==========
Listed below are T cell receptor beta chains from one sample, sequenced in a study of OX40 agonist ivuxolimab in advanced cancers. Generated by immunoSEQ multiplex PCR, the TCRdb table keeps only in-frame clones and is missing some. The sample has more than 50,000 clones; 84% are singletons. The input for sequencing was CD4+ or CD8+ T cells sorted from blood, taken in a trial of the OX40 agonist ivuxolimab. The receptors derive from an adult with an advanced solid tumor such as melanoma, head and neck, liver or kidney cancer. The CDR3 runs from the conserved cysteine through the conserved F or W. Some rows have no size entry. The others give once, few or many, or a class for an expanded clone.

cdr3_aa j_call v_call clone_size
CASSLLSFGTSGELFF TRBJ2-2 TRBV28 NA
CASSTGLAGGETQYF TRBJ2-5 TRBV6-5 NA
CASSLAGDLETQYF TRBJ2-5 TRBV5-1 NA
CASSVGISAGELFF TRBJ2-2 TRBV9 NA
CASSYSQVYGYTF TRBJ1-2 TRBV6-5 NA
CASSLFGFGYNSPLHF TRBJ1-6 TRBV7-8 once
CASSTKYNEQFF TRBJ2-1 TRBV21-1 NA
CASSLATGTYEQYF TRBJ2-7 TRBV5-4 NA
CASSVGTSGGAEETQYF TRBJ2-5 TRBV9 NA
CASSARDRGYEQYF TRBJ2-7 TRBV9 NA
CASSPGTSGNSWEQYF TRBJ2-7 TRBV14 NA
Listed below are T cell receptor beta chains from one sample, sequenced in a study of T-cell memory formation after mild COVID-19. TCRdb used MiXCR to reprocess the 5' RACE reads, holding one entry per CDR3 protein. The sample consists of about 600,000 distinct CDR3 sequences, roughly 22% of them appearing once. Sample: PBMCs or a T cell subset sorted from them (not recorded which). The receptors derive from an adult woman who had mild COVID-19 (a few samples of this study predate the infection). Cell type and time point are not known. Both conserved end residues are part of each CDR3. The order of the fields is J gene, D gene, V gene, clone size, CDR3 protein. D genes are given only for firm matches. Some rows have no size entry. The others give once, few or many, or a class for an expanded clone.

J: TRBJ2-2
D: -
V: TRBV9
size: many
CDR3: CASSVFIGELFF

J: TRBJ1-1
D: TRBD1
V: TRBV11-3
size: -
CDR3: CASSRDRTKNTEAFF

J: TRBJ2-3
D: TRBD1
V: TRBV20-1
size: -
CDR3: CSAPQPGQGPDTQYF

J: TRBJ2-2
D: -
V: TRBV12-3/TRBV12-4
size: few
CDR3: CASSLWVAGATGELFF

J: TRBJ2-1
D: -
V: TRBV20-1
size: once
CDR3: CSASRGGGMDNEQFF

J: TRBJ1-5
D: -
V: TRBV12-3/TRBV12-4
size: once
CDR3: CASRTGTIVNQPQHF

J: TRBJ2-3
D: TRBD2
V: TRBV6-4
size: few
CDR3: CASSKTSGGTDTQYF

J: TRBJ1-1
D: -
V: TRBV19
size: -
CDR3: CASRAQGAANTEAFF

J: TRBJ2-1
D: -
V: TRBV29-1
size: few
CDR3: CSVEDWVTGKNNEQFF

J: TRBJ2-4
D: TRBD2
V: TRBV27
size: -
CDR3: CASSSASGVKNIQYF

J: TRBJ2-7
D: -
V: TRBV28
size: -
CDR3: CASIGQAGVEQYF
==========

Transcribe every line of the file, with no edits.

Listed below are T cell receptor beta chains from one sample, sequenced in a study of OX40 agonist ivuxolimab in advanced cancers. Generated by immunoSEQ multiplex PCR, the TCRdb table keeps only in-frame clones and is missing some. The sample has more than 50,000 clones; 84% are singletons. The input for sequencing was CD4+ or CD8+ T cells sorted from blood, taken in a trial of the OX40 agonist ivuxolimab. The receptors derive from an adult with an advanced solid tumor such as melanoma, head and neck, liver or kidney cancer. The CDR3 runs from the conserved cysteine through the conserved F or W. Some rows have no size entry. The others give once, few or many, or a class for an expanded clone.

cdr3_aa j_call v_call clone_size
CASSLLSFGTSGELFF TRBJ2-2 TRBV28 NA
CASSTGLAGGETQYF TRBJ2-5 TRBV6-5 NA
CASSLAGDLETQYF TRBJ2-5 TRBV5-1 NA
CASSVGISAGELFF TRBJ2-2 TRBV9 NA
CASSYSQVYGYTF TRBJ1-2 TRBV6-5 NA
CASSLFGFGYNSPLHF TRBJ1-6 TRBV7-8 once
CASSTKYNEQFF TRBJ2-1 TRBV21-1 NA
CASSLATGTYEQYF TRBJ2-7 TRBV5-4 NA
CASSVGTSGGAEETQYF TRBJ2-5 TRBV9 NA
CASSARDRGYEQYF TRBJ2-7 TRBV9 NA
CASSPGTSGNSWEQYF TRBJ2-7 TRBV14 NA
Listed below are T cell receptor beta chains from one sample, sequenced in a study of T-cell memory formation after mild COVID-19. TCRdb used MiXCR to reprocess the 5' RACE reads, holding one entry per CDR3 protein. The sample consists of about 600,000 distinct CDR3 sequences, roughly 22% of them appearing once. Sample: PBMCs or a T cell subset sorted from them (not recorded which). The receptors derive from an adult woman who had mild COVID-19 (a few samples of this study predate the infection). Cell type and time point are not known. Both conserved end residues are part of each CDR3. The order of the fields is J gene, D gene, V gene, clone size, CDR3 protein. D genes are given only for firm matches. Some rows have no size entry. The others give once, few or many, or a class for an expanded clone.

J: TRBJ2-2
D: -
V: TRBV9
size: many
CDR3: CASSVFIGELFF

J: TRBJ1-1
D: TRBD1
V: TRBV11-3
size: -
CDR3: CASSRDRTKNTEAFF

J: TRBJ2-3
D: TRBD1
V: TRBV20-1
size: -
CDR3: CSAPQPGQGPDTQYF

J: TRBJ2-2
D: -
V: TRBV12-3/TRBV12-4
size: few
CDR3: CASSLWVAGATGELFF

J: TRBJ2-1
D: -
V: TRBV20-1
size: once
CDR3: CSASRGGGMDNEQFF

J: TRBJ1-5
D: -
V: TRBV12-3/TRBV12-4
size: once
CDR3: CASRTGTIVNQPQHF

J: TRBJ2-3
D: TRBD2
V: TRBV6-4
size: few
CDR3: CASSKTSGGTDTQYF

J: TRBJ1-1
D: -
V: TRBV19
size: -
CDR3: CASRAQGAANTEAFF

J: TRBJ2-1
D: -
V: TRBV29-1
size: few
CDR3: CSVEDWVTGKNNEQFF

J: TRBJ2-4
D: TRBD2
V: TRBV27
size: -
CDR3: CASSSASGVKNIQYF

J: TRBJ2-7
D: -
V: TRBV28
size: -
CDR3: CASIGQAGVEQYF